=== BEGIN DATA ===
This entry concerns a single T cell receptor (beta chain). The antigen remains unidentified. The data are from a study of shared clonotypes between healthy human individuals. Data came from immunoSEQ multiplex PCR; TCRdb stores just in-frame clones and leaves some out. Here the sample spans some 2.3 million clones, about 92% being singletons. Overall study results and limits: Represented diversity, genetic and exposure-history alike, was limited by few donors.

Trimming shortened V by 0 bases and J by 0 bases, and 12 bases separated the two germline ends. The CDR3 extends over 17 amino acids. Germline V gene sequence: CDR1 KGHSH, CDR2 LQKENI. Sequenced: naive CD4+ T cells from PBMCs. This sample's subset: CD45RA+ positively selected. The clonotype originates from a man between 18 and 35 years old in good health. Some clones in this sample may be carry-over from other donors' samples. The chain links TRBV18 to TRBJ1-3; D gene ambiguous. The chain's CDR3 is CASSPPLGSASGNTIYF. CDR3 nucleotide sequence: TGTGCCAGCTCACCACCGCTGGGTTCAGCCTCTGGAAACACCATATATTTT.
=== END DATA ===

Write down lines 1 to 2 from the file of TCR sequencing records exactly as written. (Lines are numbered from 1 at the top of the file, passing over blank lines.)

This entry concerns a single T cell receptor (beta chain). The antigen remains unidentified. The data are from a study of shared clonotypes between healthy human individuals. Data came from immunoSEQ multiplex PCR; TCRdb stores just in-frame clones and leaves some out. Here the sample spans some 2.3 million clones, about 92% being singletons. Overall study results and limits: Represented diversity, genetic and exposure-history alike, was limited by few donors.

Trimming shortened V by 0 bases and J by 0 bases, and 12 bases separated the two germline ends. The CDR3 extends over 17 amino acids. Germline V gene sequence: CDR1 KGHSH, CDR2 LQKENI. Sequenced: naive CD4+ T cells from PBMCs. This sample's subset: CD45RA+ positively selected. The clonotype originates from a man between 18 and 35 years old in good health. Some clones in this sample may be carry-over from other donors' samples. The chain links TRBV18 to TRBJ1-3; D gene ambiguous. The chain's CDR3 is CASSPPLGSASGNTIYF. CDR3 nucleotide sequence: TGTGCCAGCTCACCACCGCTGGGTTCAGCCTCTGGAAACACCATATATTTT.